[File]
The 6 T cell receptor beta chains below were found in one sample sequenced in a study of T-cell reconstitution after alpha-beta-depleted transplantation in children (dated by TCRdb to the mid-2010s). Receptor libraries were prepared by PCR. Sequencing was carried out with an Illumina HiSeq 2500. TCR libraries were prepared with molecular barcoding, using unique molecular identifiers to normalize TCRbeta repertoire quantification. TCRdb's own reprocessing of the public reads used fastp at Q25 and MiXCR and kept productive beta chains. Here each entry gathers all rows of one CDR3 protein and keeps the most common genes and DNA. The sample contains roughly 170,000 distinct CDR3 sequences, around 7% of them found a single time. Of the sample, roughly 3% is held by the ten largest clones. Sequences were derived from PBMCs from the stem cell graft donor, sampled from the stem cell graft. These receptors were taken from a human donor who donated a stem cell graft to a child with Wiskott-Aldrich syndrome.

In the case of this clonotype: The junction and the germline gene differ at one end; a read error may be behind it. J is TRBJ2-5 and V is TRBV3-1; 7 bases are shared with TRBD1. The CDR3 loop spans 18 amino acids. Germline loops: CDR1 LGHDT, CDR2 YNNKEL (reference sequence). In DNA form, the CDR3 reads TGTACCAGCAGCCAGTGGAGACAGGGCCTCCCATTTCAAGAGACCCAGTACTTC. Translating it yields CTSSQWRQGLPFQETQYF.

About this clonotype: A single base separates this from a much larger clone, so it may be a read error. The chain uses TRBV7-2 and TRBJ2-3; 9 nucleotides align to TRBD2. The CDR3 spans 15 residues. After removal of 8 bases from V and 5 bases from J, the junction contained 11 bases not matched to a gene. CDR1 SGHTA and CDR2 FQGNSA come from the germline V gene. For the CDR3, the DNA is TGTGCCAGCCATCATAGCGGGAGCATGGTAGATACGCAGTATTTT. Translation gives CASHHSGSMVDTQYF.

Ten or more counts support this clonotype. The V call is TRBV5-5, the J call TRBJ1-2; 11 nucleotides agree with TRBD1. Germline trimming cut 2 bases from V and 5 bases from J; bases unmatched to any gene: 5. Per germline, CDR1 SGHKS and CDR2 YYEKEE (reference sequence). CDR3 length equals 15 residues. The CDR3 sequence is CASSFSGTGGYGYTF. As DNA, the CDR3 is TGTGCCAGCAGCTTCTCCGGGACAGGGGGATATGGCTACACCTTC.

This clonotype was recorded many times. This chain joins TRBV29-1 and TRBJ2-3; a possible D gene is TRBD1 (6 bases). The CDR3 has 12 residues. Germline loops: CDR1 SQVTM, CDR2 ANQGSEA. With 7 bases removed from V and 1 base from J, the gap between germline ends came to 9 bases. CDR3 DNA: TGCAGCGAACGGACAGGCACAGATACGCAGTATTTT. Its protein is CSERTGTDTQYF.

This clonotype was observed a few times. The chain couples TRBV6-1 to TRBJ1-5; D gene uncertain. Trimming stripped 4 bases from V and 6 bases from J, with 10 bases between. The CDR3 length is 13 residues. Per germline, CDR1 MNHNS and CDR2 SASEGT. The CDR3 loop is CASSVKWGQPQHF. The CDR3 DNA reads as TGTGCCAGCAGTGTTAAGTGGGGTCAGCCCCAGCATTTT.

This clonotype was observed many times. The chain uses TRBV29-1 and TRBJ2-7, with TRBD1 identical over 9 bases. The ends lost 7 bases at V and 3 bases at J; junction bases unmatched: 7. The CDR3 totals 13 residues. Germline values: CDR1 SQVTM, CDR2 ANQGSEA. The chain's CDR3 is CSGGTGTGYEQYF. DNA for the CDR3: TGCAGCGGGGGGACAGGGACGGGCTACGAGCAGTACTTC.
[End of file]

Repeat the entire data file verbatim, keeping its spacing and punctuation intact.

The 6 T cell receptor beta chains below were found in one sample sequenced in a study of T-cell reconstitution after alpha-beta-depleted transplantation in children (dated by TCRdb to the mid-2010s). Receptor libraries were prepared by PCR. Sequencing was carried out with an Illumina HiSeq 2500. TCR libraries were prepared with molecular barcoding, using unique molecular identifiers to normalize TCRbeta repertoire quantification. TCRdb's own reprocessing of the public reads used fastp at Q25 and MiXCR and kept productive beta chains. Here each entry gathers all rows of one CDR3 protein and keeps the most common genes and DNA. The sample contains roughly 170,000 distinct CDR3 sequences, around 7% of them found a single time. Of the sample, roughly 3% is held by the ten largest clones. Sequences were derived from PBMCs from the stem cell graft donor, sampled from the stem cell graft. These receptors were taken from a human donor who donated a stem cell graft to a child with Wiskott-Aldrich syndrome.

In the case of this clonotype: The junction and the germline gene differ at one end; a read error may be behind it. J is TRBJ2-5 and V is TRBV3-1; 7 bases are shared with TRBD1. The CDR3 loop spans 18 amino acids. Germline loops: CDR1 LGHDT, CDR2 YNNKEL (reference sequence). In DNA form, the CDR3 reads TGTACCAGCAGCCAGTGGAGACAGGGCCTCCCATTTCAAGAGACCCAGTACTTC. Translating it yields CTSSQWRQGLPFQETQYF.

About this clonotype: A single base separates this from a much larger clone, so it may be a read error. The chain uses TRBV7-2 and TRBJ2-3; 9 nucleotides align to TRBD2. The CDR3 spans 15 residues. After removal of 8 bases from V and 5 bases from J, the junction contained 11 bases not matched to a gene. CDR1 SGHTA and CDR2 FQGNSA come from the germline V gene. For the CDR3, the DNA is TGTGCCAGCCATCATAGCGGGAGCATGGTAGATACGCAGTATTTT. Translation gives CASHHSGSMVDTQYF.

Ten or more counts support this clonotype. The V call is TRBV5-5, the J call TRBJ1-2; 11 nucleotides agree with TRBD1. Germline trimming cut 2 bases from V and 5 bases from J; bases unmatched to any gene: 5. Per germline, CDR1 SGHKS and CDR2 YYEKEE (reference sequence). CDR3 length equals 15 residues. The CDR3 sequence is CASSFSGTGGYGYTF. As DNA, the CDR3 is TGTGCCAGCAGCTTCTCCGGGACAGGGGGATATGGCTACACCTTC.

This clonotype was recorded many times. This chain joins TRBV29-1 and TRBJ2-3; a possible D gene is TRBD1 (6 bases). The CDR3 has 12 residues. Germline loops: CDR1 SQVTM, CDR2 ANQGSEA. With 7 bases removed from V and 1 base from J, the gap between germline ends came to 9 bases. CDR3 DNA: TGCAGCGAACGGACAGGCACAGATACGCAGTATTTT. Its protein is CSERTGTDTQYF.

This clonotype was observed a few times. The chain couples TRBV6-1 to TRBJ1-5; D gene uncertain. Trimming stripped 4 bases from V and 6 bases from J, with 10 bases between. The CDR3 length is 13 residues. Per germline, CDR1 MNHNS and CDR2 SASEGT. The CDR3 loop is CASSVKWGQPQHF. The CDR3 DNA reads as TGTGCCAGCAGTGTTAAGTGGGGTCAGCCCCAGCATTTT.

This clonotype was observed many times. The chain uses TRBV29-1 and TRBJ2-7, with TRBD1 identical over 9 bases. The ends lost 7 bases at V and 3 bases at J; junction bases unmatched: 7. The CDR3 totals 13 residues. Germline values: CDR1 SQVTM, CDR2 ANQGSEA. The chain's CDR3 is CSGGTGTGYEQYF. DNA for the CDR3: TGCAGCGGGGGGACAGGGACGGGCTACGAGCAGTACTTC.